So I guess in the end, I find myself asking this – why have the major genre movers moved away from these stats?

I think I have a few opinions as to why.

Unfun-ness: There’s a maxim in game design that someone’s tedium is someone else’s fun, and I think that’s true – so I won’t say that role stats are completely and truly unfun, but I do think it deserves to be said that stats which have minimal viscerally-felt impact can feel that way more naturally. Defense rating isn’t a big number that goes off, and the effect it had on damage taken can feel insignificant – hard to tell without logging and reviewing those logs for damage taken per second. Piety doesn’t give FFXIV healers big heals or big damage – and since the game provides strong-enough passive regen through base Piety and role actions like Lucid Dreaming to push MP higher without stacking Piety, taking too much feels bad, or at the very least, doesn’t feel as good as seeing a critical direct hit DPS spell or a crit heal with high Determination pushing the base number even higher. It feels good to do your job well, but these stats don’t amplify the fun by pointing out their contribution the way that crits/direct hits do. They just sort of…work, and that’s fine but it isn’t exciting in the same way (arguably, this is also why Determination in FFXIV and Versatility in WoW feel bad compared to their competing secondary stats – they at least make number go up but they do it in a way that is so opaque they are seldom felt).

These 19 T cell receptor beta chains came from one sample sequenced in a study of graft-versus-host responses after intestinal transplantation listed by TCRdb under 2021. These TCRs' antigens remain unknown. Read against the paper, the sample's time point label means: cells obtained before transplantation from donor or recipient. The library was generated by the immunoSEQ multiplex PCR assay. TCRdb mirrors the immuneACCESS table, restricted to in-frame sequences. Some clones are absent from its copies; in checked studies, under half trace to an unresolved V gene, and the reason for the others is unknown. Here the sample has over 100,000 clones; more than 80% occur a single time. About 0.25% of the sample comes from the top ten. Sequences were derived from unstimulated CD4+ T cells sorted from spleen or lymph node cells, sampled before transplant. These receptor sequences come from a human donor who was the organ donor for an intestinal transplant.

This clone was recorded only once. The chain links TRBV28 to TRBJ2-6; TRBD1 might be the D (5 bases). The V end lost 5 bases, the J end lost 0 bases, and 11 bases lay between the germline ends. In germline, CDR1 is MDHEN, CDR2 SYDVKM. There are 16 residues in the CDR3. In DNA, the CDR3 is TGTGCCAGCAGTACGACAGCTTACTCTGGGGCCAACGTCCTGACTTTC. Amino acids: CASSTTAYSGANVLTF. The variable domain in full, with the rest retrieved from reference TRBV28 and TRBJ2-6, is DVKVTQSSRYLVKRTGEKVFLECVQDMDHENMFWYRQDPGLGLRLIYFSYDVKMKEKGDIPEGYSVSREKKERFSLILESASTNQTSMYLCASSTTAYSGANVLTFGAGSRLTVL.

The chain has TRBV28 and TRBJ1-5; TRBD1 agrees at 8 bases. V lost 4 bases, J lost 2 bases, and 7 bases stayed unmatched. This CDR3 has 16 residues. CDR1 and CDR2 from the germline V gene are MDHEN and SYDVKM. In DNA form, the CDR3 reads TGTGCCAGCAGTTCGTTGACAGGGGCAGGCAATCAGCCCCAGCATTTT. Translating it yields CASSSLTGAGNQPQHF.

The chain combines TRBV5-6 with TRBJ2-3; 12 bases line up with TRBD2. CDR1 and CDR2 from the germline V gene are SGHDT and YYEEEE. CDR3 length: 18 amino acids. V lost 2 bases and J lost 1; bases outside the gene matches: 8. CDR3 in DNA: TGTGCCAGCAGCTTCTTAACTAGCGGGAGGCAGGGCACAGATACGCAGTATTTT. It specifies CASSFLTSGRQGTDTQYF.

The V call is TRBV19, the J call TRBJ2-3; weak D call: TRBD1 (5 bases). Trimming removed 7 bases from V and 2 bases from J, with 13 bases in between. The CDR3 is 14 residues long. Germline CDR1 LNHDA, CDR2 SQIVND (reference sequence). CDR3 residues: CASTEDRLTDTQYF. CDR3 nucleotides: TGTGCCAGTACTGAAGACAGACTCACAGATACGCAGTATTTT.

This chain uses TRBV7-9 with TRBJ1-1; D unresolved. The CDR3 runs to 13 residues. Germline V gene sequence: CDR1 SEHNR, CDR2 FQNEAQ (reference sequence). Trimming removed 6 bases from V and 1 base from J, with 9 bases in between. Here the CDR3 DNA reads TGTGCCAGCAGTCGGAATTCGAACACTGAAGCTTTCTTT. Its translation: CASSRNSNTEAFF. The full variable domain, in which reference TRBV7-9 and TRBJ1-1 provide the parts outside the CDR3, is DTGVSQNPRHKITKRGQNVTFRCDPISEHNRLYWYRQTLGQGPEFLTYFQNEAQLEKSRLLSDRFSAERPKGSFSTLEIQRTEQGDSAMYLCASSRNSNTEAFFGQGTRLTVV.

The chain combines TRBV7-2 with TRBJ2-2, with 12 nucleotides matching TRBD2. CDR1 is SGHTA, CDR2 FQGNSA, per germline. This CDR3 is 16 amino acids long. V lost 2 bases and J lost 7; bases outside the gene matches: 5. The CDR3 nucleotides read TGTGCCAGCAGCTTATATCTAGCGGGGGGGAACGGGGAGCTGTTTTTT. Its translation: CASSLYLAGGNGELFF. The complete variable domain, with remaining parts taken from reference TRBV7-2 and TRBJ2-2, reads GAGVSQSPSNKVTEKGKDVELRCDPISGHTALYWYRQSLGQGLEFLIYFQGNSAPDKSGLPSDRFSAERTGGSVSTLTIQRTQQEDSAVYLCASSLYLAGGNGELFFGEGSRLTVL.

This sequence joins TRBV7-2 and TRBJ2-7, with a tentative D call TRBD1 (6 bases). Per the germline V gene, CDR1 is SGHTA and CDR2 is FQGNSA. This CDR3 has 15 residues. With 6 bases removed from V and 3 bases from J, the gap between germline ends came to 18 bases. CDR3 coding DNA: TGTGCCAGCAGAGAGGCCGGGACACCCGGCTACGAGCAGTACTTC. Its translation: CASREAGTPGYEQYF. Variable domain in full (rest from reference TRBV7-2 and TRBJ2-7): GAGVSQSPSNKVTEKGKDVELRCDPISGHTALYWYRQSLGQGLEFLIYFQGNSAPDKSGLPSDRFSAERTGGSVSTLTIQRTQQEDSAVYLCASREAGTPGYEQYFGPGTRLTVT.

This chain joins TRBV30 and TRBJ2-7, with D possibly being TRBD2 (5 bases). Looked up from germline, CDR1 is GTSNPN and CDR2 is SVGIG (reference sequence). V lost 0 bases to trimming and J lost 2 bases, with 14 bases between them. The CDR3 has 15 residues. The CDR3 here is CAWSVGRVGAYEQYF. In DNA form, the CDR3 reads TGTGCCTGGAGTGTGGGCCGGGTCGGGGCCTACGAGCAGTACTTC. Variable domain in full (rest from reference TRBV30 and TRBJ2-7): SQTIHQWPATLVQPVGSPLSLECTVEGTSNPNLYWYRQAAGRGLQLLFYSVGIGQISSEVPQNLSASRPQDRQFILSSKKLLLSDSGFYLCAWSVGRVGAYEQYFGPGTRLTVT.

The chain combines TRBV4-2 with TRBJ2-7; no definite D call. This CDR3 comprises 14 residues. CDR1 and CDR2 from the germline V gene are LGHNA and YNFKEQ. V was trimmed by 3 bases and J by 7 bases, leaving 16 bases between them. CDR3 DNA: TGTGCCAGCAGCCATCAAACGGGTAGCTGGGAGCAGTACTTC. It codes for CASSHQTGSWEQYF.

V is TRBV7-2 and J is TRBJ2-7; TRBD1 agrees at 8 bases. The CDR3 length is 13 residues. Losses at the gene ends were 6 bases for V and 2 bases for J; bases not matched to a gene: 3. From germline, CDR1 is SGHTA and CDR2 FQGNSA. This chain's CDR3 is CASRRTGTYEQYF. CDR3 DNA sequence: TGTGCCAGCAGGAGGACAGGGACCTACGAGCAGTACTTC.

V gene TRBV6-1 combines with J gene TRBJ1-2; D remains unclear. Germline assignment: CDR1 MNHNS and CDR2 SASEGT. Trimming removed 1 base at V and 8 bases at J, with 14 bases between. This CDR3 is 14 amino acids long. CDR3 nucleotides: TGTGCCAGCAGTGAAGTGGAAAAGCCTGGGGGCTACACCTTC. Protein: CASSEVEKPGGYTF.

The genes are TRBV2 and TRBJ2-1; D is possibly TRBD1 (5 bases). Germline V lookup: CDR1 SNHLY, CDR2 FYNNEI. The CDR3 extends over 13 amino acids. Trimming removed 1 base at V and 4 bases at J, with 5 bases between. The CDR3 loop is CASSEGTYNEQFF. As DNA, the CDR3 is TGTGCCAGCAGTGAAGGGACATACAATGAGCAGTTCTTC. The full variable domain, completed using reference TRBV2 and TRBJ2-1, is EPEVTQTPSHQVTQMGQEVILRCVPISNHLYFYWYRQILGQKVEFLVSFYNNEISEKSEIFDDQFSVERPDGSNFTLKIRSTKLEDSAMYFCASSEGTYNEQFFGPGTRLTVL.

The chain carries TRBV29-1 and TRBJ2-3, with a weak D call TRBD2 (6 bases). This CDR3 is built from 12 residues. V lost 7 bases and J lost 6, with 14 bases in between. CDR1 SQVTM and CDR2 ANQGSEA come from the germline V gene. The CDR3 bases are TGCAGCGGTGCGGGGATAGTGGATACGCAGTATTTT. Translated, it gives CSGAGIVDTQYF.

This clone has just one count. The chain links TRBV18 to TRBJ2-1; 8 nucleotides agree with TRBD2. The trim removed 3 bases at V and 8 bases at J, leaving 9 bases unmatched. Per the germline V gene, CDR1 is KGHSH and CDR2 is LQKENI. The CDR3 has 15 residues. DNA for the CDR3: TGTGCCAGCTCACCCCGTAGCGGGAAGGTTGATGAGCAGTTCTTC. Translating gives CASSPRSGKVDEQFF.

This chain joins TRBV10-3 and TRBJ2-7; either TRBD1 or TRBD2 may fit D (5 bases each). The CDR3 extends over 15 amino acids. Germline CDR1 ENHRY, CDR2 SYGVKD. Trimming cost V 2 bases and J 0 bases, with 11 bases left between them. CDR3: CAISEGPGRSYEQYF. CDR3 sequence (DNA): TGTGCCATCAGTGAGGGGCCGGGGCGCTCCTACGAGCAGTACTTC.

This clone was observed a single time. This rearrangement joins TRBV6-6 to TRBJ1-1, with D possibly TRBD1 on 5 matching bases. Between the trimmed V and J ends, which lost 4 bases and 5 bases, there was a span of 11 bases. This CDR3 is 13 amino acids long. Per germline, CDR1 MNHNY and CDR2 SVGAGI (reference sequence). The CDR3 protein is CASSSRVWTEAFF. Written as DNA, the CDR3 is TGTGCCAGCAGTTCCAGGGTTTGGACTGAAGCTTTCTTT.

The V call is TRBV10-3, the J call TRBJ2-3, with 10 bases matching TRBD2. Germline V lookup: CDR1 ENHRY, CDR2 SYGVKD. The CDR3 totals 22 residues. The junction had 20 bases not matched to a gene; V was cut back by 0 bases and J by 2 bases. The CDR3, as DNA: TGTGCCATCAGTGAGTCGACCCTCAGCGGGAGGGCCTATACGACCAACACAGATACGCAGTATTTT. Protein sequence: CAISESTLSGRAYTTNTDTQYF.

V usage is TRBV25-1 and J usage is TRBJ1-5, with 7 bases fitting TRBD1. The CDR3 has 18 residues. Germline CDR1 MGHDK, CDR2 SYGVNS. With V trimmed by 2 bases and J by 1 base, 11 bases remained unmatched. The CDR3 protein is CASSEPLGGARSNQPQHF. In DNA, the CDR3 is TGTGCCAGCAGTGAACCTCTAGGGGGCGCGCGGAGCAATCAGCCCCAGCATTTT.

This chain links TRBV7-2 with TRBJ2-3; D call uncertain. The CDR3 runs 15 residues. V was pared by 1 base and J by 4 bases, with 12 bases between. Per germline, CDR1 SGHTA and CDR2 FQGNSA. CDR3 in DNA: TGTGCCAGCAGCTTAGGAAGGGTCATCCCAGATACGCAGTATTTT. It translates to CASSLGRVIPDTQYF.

Caps Can Feel Bad: The idea of accuracy stats and defense ratings are fine – you only need X amount to stop the real big hits from landing or to be able to hit all the time, and it’s interesting to have stats where there is a hard cap of value in place, at least in a theoretical sense. However, in a gameplay sense, this turns into a problem as the scaling value of gear in both game’s vertical progression systems means that hitting the cap precisely becomes harder, leading either to excess stats with no value or taking less than you truly need to cap and accepting the problems that can bring if, say, you hit the bad luck bingo with your biggest-hitting ability missing. Both games also did a pretty poor job of communicating how the stats worked around their caps, and it was likely that you either had an external guide or simulation telling you what you needed. In FFXIV, they worked around this with caps that upgraded per raid boss, not just tier, so the accuracy needed increased over the course of a single tier and over the expansion, and on top of that, required different amounts of Accuracy for flanking positional attacks compared to rear compared to front compared to magical damage. But this still feels pretty bad, because an absolutely obsessive min-maxer might start building sets per encounter while some people were “leaving damage on the table” if they ran their end-boss set on the first boss for reclears and then the Extreme trials had different accuracy caps of their own and you can see how this got overcomplicated quickly.